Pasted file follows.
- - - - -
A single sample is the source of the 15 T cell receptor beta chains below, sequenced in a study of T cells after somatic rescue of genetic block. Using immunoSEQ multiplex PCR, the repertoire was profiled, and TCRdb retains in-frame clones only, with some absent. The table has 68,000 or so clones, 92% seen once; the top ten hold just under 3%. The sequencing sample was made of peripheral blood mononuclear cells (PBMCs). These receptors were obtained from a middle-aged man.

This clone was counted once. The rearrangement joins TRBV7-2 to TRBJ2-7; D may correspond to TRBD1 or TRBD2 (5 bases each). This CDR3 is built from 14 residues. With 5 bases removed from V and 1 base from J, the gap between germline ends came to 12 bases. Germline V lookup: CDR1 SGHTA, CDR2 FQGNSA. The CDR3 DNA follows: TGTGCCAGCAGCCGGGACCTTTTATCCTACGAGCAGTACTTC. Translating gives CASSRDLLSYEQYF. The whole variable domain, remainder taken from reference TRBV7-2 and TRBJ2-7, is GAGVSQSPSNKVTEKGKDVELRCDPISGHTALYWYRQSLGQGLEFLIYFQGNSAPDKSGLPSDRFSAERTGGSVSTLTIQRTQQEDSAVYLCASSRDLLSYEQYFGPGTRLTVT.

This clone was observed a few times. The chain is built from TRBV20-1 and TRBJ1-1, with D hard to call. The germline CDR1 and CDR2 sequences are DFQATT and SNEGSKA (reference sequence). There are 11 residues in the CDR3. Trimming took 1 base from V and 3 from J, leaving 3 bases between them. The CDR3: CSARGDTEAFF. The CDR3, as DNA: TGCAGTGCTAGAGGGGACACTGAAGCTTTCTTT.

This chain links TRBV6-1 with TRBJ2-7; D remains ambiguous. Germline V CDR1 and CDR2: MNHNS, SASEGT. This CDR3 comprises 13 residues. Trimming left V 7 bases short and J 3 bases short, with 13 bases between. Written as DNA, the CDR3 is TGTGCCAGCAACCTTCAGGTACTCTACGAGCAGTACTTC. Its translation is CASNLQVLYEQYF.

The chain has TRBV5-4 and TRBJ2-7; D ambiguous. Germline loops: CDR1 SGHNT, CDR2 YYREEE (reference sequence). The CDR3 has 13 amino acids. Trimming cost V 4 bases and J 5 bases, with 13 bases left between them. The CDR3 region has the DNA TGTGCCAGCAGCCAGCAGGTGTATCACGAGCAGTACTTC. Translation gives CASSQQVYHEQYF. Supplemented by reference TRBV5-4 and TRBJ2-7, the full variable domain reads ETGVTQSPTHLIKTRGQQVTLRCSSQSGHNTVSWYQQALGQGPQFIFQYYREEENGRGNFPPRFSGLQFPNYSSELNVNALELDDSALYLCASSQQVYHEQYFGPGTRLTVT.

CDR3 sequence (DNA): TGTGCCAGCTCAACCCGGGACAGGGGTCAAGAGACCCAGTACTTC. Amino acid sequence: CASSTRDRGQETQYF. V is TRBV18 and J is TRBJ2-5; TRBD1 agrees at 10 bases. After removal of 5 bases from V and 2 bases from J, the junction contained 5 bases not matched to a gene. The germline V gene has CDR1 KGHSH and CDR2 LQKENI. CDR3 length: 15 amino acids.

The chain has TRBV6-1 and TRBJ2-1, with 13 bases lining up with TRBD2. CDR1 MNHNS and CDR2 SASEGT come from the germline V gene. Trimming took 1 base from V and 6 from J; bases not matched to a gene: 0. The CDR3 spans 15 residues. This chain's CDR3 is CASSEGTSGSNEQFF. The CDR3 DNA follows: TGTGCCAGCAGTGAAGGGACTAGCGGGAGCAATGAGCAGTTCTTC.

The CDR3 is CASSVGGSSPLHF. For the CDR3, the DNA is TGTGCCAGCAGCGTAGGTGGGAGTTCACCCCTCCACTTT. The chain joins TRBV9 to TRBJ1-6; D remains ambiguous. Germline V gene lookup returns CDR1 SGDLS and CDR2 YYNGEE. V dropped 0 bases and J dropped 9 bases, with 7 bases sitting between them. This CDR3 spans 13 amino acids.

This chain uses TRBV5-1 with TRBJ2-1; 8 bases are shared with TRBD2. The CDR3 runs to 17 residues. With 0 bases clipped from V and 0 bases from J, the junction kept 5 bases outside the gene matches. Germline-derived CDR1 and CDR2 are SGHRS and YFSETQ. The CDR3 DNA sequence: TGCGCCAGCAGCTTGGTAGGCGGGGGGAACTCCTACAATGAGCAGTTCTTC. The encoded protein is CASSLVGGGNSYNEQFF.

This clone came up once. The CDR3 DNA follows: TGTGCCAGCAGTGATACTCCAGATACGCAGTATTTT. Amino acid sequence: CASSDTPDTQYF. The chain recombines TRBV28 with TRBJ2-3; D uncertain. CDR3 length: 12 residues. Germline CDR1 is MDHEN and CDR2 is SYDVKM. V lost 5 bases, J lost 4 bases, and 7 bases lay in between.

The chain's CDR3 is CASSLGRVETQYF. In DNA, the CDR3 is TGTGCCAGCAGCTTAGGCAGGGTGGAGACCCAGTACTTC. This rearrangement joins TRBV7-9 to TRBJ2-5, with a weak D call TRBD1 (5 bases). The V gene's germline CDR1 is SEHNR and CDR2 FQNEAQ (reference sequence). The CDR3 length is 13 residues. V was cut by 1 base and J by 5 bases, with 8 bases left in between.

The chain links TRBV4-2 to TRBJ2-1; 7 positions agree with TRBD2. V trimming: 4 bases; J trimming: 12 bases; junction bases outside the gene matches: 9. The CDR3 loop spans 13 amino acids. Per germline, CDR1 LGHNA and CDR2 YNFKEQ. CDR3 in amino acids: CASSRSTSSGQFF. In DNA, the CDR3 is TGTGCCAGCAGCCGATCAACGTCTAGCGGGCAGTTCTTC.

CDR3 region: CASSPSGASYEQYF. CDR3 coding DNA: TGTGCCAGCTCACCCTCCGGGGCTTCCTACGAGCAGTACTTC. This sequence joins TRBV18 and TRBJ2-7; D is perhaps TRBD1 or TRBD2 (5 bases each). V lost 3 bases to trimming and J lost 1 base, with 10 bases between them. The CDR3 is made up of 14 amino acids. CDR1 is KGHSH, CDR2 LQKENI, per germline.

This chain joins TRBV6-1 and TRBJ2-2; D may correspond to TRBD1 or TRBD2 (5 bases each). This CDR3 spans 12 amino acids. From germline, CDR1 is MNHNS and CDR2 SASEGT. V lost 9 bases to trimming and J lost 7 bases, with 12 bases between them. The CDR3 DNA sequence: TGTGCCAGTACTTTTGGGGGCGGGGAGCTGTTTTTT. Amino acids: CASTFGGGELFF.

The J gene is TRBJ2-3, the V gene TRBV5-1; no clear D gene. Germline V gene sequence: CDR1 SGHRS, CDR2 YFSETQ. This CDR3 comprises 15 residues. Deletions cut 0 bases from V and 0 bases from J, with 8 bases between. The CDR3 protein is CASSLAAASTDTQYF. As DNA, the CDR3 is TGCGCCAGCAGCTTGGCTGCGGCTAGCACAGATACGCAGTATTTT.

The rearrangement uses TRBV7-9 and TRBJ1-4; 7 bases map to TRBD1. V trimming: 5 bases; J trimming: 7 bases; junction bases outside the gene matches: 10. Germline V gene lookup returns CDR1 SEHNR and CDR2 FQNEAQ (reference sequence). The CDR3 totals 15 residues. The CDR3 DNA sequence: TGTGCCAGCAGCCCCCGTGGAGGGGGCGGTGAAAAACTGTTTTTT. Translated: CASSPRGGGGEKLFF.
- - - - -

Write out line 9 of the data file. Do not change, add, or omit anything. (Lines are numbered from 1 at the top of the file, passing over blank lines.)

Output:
This chain uses TRBV5-1 with TRBJ2-1; 8 bases are shared with TRBD2. The CDR3 runs to 17 residues. With 0 bases clipped from V and 0 bases from J, the junction kept 5 bases outside the gene matches. Germline-derived CDR1 and CDR2 are SGHRS and YFSETQ. The CDR3 DNA sequence: TGCGCCAGCAGCTTGGTAGGCGGGGGGAACTCCTACAATGAGCAGTTCTTC. The encoded protein is CASSLVGGGNSYNEQFF.